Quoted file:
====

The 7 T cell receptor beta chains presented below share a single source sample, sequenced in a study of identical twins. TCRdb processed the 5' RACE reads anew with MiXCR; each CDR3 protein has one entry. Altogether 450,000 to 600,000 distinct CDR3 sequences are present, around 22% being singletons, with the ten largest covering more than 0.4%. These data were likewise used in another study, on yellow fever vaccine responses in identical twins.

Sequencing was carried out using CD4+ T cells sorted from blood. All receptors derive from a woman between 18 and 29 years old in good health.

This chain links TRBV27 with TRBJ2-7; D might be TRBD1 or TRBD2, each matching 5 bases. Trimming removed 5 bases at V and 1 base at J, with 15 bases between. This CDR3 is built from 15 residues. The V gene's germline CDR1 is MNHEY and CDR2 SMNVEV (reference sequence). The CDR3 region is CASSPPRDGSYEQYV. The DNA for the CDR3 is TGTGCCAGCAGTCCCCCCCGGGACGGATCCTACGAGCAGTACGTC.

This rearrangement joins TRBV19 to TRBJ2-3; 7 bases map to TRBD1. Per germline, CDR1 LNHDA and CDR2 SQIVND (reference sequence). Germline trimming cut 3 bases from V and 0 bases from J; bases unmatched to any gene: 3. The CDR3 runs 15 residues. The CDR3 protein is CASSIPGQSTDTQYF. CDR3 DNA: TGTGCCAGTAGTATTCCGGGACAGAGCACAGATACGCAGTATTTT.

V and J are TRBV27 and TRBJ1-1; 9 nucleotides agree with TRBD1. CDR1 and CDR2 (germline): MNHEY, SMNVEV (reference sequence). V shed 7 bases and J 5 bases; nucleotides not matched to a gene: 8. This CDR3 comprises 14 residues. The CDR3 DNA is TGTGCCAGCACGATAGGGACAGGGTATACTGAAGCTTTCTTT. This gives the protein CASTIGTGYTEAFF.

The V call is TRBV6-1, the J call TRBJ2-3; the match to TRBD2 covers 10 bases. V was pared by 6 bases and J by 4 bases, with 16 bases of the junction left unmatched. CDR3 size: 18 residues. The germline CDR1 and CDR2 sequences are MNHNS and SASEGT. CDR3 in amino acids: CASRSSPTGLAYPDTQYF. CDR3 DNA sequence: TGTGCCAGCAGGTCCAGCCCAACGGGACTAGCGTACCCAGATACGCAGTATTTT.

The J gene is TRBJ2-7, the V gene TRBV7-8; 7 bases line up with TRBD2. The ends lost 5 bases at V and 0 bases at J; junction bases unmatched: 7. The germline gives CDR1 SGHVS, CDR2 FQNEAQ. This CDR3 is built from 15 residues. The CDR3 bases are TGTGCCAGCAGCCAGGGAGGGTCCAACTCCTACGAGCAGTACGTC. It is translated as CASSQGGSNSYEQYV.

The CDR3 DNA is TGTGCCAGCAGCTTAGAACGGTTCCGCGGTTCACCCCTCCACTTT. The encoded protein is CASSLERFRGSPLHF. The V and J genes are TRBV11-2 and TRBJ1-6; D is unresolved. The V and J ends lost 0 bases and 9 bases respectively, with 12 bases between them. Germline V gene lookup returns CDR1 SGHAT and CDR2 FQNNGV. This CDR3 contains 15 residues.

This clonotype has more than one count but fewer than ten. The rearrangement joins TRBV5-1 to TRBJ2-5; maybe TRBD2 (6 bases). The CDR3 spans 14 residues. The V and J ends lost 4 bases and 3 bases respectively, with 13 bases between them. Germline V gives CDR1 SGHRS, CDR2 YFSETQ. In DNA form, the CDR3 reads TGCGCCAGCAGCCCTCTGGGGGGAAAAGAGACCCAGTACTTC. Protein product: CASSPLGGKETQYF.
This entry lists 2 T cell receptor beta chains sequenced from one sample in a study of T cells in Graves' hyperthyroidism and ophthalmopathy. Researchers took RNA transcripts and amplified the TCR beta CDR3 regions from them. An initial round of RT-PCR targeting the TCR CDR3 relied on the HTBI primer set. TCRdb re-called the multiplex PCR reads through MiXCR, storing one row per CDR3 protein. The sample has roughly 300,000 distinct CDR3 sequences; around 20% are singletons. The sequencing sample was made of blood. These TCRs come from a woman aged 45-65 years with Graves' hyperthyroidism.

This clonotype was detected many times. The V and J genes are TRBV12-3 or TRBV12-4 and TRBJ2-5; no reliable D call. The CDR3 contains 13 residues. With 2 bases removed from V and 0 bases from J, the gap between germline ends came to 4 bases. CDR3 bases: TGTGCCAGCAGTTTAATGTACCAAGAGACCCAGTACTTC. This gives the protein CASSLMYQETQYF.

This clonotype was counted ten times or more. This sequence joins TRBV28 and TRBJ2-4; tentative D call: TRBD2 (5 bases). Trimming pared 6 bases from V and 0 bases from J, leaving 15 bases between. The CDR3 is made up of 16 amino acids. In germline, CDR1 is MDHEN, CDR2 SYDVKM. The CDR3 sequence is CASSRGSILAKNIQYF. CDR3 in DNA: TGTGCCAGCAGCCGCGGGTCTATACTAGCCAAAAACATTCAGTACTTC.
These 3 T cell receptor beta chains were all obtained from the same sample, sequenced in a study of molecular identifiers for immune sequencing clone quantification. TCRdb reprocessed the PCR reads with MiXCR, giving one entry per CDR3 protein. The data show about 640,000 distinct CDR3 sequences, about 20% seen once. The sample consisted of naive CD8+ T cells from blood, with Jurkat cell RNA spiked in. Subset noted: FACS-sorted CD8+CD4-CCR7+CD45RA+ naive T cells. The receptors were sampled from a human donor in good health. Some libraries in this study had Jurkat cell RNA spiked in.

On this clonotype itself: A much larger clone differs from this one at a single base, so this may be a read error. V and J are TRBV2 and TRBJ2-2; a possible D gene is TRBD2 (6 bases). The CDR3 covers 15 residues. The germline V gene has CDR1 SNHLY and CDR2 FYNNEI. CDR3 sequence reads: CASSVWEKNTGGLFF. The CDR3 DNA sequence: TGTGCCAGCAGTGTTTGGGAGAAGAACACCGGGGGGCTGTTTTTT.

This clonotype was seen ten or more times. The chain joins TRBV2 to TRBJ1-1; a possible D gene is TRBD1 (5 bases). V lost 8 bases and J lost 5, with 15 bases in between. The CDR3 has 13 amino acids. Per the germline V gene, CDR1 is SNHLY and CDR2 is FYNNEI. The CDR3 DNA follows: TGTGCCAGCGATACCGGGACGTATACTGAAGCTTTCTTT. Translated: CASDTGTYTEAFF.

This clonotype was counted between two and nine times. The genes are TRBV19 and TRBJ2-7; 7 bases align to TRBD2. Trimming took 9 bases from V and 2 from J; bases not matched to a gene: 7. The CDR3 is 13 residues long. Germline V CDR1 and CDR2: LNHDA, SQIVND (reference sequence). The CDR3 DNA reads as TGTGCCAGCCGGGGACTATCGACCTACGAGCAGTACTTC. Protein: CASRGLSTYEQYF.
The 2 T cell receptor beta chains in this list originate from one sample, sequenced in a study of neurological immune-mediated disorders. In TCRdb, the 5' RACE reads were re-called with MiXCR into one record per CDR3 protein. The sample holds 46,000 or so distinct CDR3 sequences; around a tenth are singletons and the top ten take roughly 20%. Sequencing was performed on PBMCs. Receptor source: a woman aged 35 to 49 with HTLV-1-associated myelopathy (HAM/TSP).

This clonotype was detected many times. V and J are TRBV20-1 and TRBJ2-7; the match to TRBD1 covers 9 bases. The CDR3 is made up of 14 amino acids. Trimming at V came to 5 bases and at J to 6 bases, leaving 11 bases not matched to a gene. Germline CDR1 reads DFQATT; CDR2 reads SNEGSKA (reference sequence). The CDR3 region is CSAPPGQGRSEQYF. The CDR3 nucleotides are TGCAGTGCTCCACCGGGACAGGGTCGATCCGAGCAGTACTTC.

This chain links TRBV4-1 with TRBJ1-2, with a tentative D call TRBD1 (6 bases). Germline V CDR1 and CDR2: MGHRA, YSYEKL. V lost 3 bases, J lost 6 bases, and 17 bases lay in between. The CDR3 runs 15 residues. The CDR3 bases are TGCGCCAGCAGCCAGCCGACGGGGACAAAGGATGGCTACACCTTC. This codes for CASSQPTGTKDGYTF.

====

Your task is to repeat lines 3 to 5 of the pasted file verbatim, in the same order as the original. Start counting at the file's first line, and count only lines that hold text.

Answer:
This chain links TRBV27 with TRBJ2-7; D might be TRBD1 or TRBD2, each matching 5 bases. Trimming removed 5 bases at V and 1 base at J, with 15 bases between. This CDR3 is built from 15 residues. The V gene's germline CDR1 is MNHEY and CDR2 SMNVEV (reference sequence). The CDR3 region is CASSPPRDGSYEQYV. The DNA for the CDR3 is TGTGCCAGCAGTCCCCCCCGGGACGGATCCTACGAGCAGTACGTC.

This rearrangement joins TRBV19 to TRBJ2-3; 7 bases map to TRBD1. Per germline, CDR1 LNHDA and CDR2 SQIVND (reference sequence). Germline trimming cut 3 bases from V and 0 bases from J; bases unmatched to any gene: 3. The CDR3 runs 15 residues. The CDR3 protein is CASSIPGQSTDTQYF. CDR3 DNA: TGTGCCAGTAGTATTCCGGGACAGAGCACAGATACGCAGTATTTT.

V and J are TRBV27 and TRBJ1-1; 9 nucleotides agree with TRBD1. CDR1 and CDR2 (germline): MNHEY, SMNVEV (reference sequence). V shed 7 bases and J 5 bases; nucleotides not matched to a gene: 8. This CDR3 comprises 14 residues. The CDR3 DNA is TGTGCCAGCACGATAGGGACAGGGTATACTGAAGCTTTCTTT. This gives the protein CASTIGTGYTEAFF.